STATEMENT – As recent as a few decades ago, the act of designing an architectural construction detail could have been compared to orchestrating a melodic line, writing the scores of each instrument so that every tone and interval contributed to creating an unitary “sound space”. The technical knowledge of various instruments was the basis of the instructions to play them, handed over to the “laborers” of the orchestra in the form of an illustrated pentagram.
Nelson Goodman in Languages of Art (1968) distinguishes between “score” “sketch” and “script” as the three forms of “instructions for art” with different margins of interpretation.
A detailed design is the point of overlap between the author’s intentions and the social, technical and economical framework, which prepares to materialize them only if congruent with their constraints and resources. It therefore constitutes a transitive moment, a place for dialogue and communication. Ex ungue leonem or, more palaeontologically, ex vertebra brontosaurum: the detail contains in essence the entire system that produces a building. But the magnificent executive drawings of Mario Ridolfi – representing with manic affection the work of the carpenter, blacksmith and mason, anticipating prophetically the assembly work and deformation that the human hand has on the material – are now as much archaeological discoveries as the Etruscan Liver conserved in Palazzo Farnese in Piacenza. Today, in the era of technical, certified components guaranteed by the manufacturer, architects have become more assemblers of pre-finished pieces than composers ex nihilo; and their work is rather like the post-production of “sampled” music by a Disc Jockey.
So the well known and perhaps overused statement by Le Corbusier in his comparison between the Field of Miracles in Pisa and his project for the Palace of Soviets in Moscow, “unité dans le détail, tumult dans l’ensemble”, if said today, would have all the semantic drift that Jorge Luis Borges saw in “deferred repetition” of the paradoxical story Pierre Menard, author of the Quixote.
If early modernism saw a sort of elementary atom in the detail, the founding of the entire building structure – the cruciform column of the Pavilion by Mies in Barcelona radiates its energy in the Cartesian directions of the abstract grid that draws it – today in comparison we operate through significant deformation and unusual montages of known things, produced outside of our control. Bricoleurs rather than engineers, who assemble fragments of current techniques to achieve different goals, conveying in the recording studio the harmonic overtones of the sampled melodies to an intent first desired and then carried out.
Nuovo Portello residential buildings
Milan (Italy) 2007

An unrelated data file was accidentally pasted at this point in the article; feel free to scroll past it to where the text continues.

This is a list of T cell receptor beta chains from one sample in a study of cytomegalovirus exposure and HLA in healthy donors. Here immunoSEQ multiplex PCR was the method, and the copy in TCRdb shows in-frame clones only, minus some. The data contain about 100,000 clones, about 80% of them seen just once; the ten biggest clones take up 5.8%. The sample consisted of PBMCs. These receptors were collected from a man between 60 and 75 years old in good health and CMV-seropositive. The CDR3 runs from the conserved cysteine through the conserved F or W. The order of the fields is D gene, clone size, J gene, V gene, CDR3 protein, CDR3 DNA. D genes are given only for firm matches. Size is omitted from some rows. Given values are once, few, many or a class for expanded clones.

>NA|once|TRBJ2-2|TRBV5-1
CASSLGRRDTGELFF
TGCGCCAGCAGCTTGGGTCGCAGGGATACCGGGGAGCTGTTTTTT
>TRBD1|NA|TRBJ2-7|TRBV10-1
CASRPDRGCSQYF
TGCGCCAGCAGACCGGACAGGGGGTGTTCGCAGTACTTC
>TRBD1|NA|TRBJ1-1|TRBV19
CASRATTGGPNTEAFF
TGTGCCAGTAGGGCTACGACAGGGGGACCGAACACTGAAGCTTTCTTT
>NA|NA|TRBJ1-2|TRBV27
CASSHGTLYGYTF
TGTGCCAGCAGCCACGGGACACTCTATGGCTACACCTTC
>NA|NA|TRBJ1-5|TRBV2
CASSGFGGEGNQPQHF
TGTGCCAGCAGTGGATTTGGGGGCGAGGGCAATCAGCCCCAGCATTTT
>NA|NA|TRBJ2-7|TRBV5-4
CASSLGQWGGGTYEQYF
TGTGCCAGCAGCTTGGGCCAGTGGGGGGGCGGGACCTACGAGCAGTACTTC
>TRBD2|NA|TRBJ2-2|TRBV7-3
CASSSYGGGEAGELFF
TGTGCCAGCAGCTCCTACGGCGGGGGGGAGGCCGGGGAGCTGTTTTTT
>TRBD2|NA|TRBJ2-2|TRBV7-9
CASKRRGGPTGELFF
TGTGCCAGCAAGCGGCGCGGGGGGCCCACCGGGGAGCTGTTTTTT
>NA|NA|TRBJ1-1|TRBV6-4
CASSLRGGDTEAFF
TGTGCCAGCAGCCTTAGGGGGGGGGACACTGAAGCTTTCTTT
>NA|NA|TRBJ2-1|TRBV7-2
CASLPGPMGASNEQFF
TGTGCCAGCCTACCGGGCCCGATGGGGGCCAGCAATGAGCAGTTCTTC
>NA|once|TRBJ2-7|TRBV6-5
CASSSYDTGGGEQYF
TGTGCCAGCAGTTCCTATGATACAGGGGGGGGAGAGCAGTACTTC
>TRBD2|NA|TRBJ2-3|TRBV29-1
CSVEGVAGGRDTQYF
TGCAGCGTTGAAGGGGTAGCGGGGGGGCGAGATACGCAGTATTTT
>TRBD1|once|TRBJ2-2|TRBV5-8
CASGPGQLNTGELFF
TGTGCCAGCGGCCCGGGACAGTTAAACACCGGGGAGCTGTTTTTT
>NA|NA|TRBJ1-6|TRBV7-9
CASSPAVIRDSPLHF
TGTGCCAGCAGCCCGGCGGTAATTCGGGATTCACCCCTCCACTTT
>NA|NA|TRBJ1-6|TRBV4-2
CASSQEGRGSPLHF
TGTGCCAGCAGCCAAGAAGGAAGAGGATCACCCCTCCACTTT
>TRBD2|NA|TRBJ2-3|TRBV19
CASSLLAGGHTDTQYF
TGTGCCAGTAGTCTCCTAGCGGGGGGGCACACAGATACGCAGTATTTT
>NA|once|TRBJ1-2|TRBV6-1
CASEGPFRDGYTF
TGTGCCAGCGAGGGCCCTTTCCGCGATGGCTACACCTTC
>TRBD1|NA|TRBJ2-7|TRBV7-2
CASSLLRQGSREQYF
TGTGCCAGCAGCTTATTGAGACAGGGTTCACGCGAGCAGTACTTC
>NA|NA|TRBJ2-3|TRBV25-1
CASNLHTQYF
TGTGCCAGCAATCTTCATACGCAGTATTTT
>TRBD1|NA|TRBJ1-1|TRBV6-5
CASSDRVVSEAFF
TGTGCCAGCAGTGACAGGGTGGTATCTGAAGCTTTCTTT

The project creates a new city part in coherence with the larger process of transformation affecting the area. In the North portion of the Nuovo Portello 2b-2c area the project adopts a high-rise residential type which maximizes the transparency between city and park and gives long views on the surrounding territory and the artificial Monte Stella.
The two tall buildings, one adjoining via Traiano and the other set back from the street give form together to a new square which is the starting point of the path toward the park framing the front of the Milano Fair. The windows of varying shape and proportion, the different rolling and sliding shutter devices, the deep loggias with the steel and glass parapets are disposed following a series of permutations which maximize the long views toward the city.
The use of surface material (de-coloured terracotta tiles and white stone) and the gable silhouette constitute a critical reading of the features of post-war Milanese architecture.
La Corte Verde di Corso Como
Milan (Italy) 2013
The front and back façades of the residential building have very different architectural features, chosen in relationship to the disposition of their interiors, their position in the city and their sun orientation. The East front on via Viganò, which hosts the bedrooms, stair blocks and bathrooms, is distinguished by a bro- ken profile which alternates bulges in the form of “bow-windows” and high stacks of floor-to-ceiling windows; the West side, whe- re the living areas extend in large continuous terraces, creates a long screen overlooking the garden. The different materials and textures of the façades – plaster, Indian stone in two alternated finishes, bases in porphyry slabs, wood and metal window frames, folded and perforated copper plates, parapets in enameled steel and sanded glass – are unified by a colour palette in various warm grey tones, that together with the projecting single gable profile recalls the historical city without any direct quotation of its styli- stic features.
Office building U15
Assago – Milan (Italy) 2011
The outer shell of the building is divided in several layers which, combined, contribute to assure the required performance in terms of environmental friendliness and energy efficiency. The innermost layer features an alternation of a strip with windows and doors with an opaque parapet forming a band, covered by panels in anodized aluminium. The frames of the doors and windows are covered by elements in press-formed sheet metal with a V-profile; the fixed panes and the doors and windows that open are made in glass panes with various compositions and surface treatments depending on how the façade is oriented with respect to the sun. A series of horizontal elements placed at regular intervals support an external system of fixed sunscreens made from bent sheet aluminium with different profiles and depths, anodized like the elements mentioned in the foregoing, in four colour variants from brown to gold, perforated with a numeric control system.
Turin (Italy) 2010-under construction